Provocateur and professional loudmouth Bill Donohue, president of the Catholic League, has jumped into the fray over the exclusionary polices of the St. Patrick's Day parades in New York and Boston, promising to boycott Guinness and Samuel Adams beers. Then he added a new twist.
Donohue announced Wednesday that he has applied to march in June's LGBT pride parade in New York City, carrying a “Straight Is Great” banner.
“Are they going to let me do it or not? I’m waiting to see what they want to say,” Donohue said on the conservative Steve Malzberg Show. Donohue explained that parade rules require participants to carry pro-LGBT signs. “All right, you can disagree with their rules, but that’s their parade. Why don’t they respect us when it comes to the St. Patrick’s Day Parade?”
Pride parade organizers issued a brilliant response to Donohue's request. “Mr. Donohue and his group are free to participate in the 2014 March,” said David Studinski, march director for NYC Pride. “His group’s presence affirms the need for this year’s Pride theme, ‘We Have Won When We’re One.’ Straight is great — as long as there’s no hate.” Organizers provided him with instructions for using the parade's online registration system, while also pointing out his history of antigay rhetoric; read the full statement here.
Donohue should be allowed to march. Who in the LGBT community wouldn’t agree with Donohue that “straight is great”? After all, heterosexual sex is the reason nearly all of us are here.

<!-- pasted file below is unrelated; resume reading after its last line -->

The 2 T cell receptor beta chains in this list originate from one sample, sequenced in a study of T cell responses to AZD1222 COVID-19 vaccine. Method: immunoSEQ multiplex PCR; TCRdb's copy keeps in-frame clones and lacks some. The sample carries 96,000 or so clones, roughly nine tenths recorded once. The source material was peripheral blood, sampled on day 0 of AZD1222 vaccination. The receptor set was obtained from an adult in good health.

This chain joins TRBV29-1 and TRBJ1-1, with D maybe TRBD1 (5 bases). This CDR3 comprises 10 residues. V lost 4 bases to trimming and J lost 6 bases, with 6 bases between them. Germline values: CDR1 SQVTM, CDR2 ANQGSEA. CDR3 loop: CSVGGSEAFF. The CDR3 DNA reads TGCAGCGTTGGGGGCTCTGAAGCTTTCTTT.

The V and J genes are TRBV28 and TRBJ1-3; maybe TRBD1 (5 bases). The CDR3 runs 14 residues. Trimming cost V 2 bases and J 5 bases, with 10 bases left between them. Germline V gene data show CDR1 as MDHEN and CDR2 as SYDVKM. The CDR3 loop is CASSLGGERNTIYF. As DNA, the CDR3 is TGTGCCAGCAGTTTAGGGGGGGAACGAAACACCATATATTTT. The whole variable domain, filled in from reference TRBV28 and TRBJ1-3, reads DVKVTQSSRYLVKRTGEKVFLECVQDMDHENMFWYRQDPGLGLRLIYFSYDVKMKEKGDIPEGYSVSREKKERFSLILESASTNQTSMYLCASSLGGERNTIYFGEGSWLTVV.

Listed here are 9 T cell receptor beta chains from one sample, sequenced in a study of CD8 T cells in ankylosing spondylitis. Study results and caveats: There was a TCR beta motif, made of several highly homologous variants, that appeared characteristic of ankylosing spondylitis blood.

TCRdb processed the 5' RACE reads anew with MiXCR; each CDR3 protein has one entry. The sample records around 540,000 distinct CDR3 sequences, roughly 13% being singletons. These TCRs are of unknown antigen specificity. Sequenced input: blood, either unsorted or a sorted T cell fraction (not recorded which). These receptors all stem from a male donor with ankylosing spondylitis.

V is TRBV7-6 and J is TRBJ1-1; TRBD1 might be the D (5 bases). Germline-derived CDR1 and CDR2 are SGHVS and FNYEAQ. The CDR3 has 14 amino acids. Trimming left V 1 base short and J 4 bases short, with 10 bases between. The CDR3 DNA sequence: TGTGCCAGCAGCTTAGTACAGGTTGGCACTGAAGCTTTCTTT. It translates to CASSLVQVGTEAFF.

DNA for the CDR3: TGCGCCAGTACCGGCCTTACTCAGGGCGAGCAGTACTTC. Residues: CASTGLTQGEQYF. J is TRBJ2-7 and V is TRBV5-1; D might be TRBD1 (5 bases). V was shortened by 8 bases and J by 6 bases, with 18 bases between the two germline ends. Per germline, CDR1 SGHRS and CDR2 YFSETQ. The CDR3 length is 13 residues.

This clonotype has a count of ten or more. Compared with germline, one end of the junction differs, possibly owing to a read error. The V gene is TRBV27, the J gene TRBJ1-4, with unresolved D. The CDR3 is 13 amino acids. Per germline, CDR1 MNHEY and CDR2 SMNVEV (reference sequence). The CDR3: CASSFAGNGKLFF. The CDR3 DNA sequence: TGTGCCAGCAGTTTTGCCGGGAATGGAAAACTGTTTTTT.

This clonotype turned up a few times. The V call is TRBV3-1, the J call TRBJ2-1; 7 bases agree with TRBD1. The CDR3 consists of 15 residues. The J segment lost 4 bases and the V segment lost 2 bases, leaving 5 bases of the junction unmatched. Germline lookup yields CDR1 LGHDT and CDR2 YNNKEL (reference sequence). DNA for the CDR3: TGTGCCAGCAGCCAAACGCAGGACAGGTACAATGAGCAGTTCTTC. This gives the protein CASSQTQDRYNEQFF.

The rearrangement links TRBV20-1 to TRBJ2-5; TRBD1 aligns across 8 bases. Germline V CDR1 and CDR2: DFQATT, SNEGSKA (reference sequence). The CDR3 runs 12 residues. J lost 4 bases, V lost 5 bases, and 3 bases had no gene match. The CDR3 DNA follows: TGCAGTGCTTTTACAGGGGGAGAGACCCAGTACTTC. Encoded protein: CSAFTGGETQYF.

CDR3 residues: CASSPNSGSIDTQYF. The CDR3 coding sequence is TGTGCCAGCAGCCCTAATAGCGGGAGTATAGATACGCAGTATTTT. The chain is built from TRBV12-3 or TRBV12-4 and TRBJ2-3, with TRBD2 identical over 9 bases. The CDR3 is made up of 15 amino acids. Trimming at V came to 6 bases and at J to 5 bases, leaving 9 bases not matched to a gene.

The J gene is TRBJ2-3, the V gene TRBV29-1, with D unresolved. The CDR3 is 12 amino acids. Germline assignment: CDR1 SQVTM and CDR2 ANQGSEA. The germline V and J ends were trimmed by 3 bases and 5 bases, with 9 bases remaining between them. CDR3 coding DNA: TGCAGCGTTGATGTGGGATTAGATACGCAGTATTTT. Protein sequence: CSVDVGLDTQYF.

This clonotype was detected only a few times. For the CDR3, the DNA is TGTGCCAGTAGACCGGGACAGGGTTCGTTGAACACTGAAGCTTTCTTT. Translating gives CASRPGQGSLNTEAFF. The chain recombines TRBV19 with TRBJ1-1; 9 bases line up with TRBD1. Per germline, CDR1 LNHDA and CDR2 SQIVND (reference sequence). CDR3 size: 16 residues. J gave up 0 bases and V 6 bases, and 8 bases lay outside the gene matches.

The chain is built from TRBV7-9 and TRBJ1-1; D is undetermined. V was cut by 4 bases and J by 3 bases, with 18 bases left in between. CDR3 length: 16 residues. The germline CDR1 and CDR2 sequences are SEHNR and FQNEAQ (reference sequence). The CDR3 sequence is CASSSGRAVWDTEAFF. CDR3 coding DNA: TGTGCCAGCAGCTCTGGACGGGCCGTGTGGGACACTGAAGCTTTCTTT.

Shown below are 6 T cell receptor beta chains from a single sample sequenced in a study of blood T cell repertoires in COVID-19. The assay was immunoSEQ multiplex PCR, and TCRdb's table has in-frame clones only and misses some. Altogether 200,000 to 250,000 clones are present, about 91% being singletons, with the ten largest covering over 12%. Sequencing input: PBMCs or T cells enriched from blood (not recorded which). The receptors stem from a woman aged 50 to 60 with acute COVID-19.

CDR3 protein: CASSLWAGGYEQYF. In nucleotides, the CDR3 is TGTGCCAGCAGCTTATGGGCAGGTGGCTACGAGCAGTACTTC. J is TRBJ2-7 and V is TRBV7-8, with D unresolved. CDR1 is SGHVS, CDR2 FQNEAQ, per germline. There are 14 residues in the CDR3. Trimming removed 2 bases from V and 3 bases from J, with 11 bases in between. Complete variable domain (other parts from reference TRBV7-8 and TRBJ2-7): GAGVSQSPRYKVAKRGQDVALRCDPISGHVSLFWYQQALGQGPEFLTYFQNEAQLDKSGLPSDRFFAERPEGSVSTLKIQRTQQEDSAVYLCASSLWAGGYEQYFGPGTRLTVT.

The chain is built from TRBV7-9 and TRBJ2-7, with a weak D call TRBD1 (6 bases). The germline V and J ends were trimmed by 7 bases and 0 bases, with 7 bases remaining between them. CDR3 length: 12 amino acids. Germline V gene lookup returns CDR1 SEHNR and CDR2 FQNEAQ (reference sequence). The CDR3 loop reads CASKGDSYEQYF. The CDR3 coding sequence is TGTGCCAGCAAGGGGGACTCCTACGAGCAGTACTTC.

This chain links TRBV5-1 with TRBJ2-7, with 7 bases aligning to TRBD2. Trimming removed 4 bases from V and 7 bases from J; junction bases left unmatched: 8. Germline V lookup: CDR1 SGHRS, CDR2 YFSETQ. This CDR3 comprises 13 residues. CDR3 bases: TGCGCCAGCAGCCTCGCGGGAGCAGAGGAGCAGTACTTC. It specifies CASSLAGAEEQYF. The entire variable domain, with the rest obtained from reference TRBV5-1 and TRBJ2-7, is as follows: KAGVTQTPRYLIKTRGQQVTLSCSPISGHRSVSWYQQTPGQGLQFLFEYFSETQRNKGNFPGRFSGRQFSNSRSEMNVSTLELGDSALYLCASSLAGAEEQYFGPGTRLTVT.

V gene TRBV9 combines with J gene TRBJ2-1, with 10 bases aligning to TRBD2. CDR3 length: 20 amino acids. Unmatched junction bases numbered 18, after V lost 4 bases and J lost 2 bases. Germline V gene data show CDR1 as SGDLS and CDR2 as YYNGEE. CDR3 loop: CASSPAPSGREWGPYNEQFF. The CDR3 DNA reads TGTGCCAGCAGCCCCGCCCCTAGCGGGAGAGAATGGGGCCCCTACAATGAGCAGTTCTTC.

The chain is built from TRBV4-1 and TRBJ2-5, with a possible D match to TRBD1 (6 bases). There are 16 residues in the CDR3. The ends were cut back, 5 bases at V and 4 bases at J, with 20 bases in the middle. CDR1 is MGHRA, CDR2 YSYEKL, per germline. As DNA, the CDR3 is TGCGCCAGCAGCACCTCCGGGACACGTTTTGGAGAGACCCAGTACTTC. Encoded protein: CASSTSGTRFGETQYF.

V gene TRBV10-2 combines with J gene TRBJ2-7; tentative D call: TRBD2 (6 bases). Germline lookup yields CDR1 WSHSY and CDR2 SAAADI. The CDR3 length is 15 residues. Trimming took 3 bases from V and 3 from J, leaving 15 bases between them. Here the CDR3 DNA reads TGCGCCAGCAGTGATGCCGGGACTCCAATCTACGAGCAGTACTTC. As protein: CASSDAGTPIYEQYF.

This is what those in Donohue’s camp don’t understand.
It’s not one or the other; this isn’t a zero-sum game. LGBT people should celebrate being their authentic selves. So should straight people. Draw the circle wide, as the hymn I learned in divinity school says.
Here’s the thing about Donohue. He riles up people for money. He doesn’t believe in the bigotry he inspires. In fact, just last month he admitted that he believes LGBT people should be legally protected against discrimination in the workplace.
But something Donohue might not understand is that to be a person of faith is not at odds with being an openly LGBT person. As a fellow Catholic, he surely knows as many holy and healthy gay priests as I do. So to claim that gay people who ask to march in the St. Patrick's Day parade are attacking Catholicism, as he does, is nonsense.
Donohue writes that Guinness’s decision to withdraw its sponsorship of New York’s St. Paddy's Day parade "has more to do with anti-Catholicism than with anti-Irish sentiment. Gay activists, and their tony heterosexual buddies, don’t have a beef with the Irish — they seek to punish Catholics for holding to traditional moral beliefs."
Many gay activists are Catholic. Some of us are Irish. We don’t have a beef with either group.
I’d be happy to explain this to Donohue further, perhaps over a Guinness.
MICHAEL O'LOUGHLIN is The Advocate's religion writer. Follow him on Twitter at @mikeoloughlin.